When saxophonist Benny Golson and trumpeter Art Farmer decided to form a sextet in late 1959 with trombonist Curtis Fuller, they were stuck for a name. So Benny asked Fuller if they could use "Jazztet," a name the trombonist had come up with for a Savoy album date he led in August. Fuller agreed, and the first album the group recorded in February 1960 was Meet the Jazztet, a powerful outing that included Benny's I Remember Clifford, Blues March, Park Avenue Petite and Killer Joe.
The album remains such a strong, all-chips-in outing that the group's second album, Big City Sounds, often is overlooked, left hiding in the first album's large shadow. Recorded in September 1960, Big City Sounds was in fact a stunning followup that requires a careful re-listen.
Benny and Fuller were formerly of Art Blakey's Jazz Messengers, but the Jazztet concept that Benny and Farmer had in mind wasn't quite hard bop. There was a new sophistication and lighter feel to the Jazztet's approach. Benny's writing and arranging had a greater finesse and sophistication than the beat-heavy hard bop groups of the time. Benny's melody lines and harmonies were more refined, influenced to some extent by the delicate and poetic stylings of Tadd Dameron.
The Jazztet's first album was a tough act to follow. Killer Joe was a big jukebox hit, and the Jazztet was named best new small band in the Down Beat Critics' Poll. But after the first album gained speed, Fuller decided to leave the group, largely over financial issues related to the pay of sidemen. Both Benny and Farmer had been making sizable incomes before forming the Jazztet—Benny with his writing and Farmer with his prolific sideman dates. Both needed the bulk of the Jazztet's income to sustain their focus and participation. Bassist Addison Farmer and drummer Lex Humphries also decided to depart, along with McCoy Tyner, who joined John Coltrane.
So Benny needed to hire four replacements. The new Jazztet featured Tom McIntosh on trombone and Cedar Walton on piano, Tommy Williams on bass and Albert "Tootie" Heath on drums. The tracks were The Cool One, Blues on Down, Hi-Fly, My Funny Valentine, Wonder Why, Con Alma, Lament, Bean Bag and Five Spot After Dark.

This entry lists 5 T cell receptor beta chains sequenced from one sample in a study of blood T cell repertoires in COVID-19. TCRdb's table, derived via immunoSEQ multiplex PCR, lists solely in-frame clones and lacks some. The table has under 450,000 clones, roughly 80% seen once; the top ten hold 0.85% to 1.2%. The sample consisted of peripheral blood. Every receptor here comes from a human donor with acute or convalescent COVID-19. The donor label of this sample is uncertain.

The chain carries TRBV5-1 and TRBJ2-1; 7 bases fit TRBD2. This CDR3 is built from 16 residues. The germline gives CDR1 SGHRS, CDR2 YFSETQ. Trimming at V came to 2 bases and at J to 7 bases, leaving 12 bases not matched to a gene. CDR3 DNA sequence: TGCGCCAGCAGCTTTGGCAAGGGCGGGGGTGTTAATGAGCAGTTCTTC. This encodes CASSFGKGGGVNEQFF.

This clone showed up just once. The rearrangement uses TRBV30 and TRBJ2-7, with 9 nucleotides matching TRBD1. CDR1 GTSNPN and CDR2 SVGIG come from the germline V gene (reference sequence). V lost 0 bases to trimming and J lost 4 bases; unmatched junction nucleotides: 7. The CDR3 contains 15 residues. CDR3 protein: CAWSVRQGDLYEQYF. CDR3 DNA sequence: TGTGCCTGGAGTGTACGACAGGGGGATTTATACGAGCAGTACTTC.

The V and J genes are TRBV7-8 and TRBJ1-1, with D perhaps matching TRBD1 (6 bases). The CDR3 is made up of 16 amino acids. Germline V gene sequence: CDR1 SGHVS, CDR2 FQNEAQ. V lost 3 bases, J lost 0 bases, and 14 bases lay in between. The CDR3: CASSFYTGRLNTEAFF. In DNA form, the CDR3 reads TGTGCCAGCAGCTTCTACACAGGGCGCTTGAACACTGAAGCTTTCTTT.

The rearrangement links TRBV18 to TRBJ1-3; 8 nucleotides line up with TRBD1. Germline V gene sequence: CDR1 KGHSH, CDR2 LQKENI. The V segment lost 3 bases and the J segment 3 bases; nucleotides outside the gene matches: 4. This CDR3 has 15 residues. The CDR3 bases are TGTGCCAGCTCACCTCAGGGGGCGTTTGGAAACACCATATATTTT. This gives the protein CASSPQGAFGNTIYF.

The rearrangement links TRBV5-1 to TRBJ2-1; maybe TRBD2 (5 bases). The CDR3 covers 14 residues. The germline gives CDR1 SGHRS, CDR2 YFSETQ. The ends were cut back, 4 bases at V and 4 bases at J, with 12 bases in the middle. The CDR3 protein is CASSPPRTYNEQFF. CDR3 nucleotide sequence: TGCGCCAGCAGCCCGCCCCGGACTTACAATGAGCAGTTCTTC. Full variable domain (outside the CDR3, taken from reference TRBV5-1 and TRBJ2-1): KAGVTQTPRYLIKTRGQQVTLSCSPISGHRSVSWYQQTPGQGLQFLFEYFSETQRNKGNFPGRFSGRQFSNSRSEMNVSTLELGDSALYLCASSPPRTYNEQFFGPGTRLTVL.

Four of the tracks were Benny's compositions—The Cool One, Blues on Down, Bean Bag and Five Spot After Dark. Each is different from the other, but all exemplify the cooler, sculptured sound Benny was striving for with the Jazztet. In addition to the music and orchestral arrangements, the sound of Farmer's Melba-toast tone against Benny's serpentine lines and breathy phrasing makes for a rich result.
The Cool One has a Killer Joe feel and pace but it is a tad lighter. Blues on Down is given a funk feel. Bean Bag, an up-tempo tune, features voicings that lead you to think there are many more instruments playing. And the sly Five Spot After Dark has a drive that never feels heavy. Of the remaining tunes, Randy Weston's Hi-Fly and Dizzy Gillespie's Con Alma are particularly precious. And Farmer's reading of My Funny Valentine is a showcase for the trumpeter's sterling technique.
Benny and Farmer would record separately for their next two Argo dates in 1960—Benny with Take a Number from 1 to 10 and Farmer with Art backed by a quartet. The Jazztet reunited in January 1961 with John Lewis. As the Big City Sounds clearly illustrates, the concept was too good not to pursue. [Photo of Art Farmer and Benny Golson by Don Schlitten]
JazzWax tracks. You'll find Big City Sounds as a download at iTunes or here. The album also was included as part of Mosaic's The Complete Argo/Mercury Art Famer/Benny Golson/Jazztet Sessions, now out of print and selling for around $350.
JazzWax clip: Here's The Cool One from Big City Sounds. Dig how Benny colorizes his solo, soaring one moment and zigzagging the next. Farmer follows with an absolutely lovely series of round, taut statements. This was a magical group...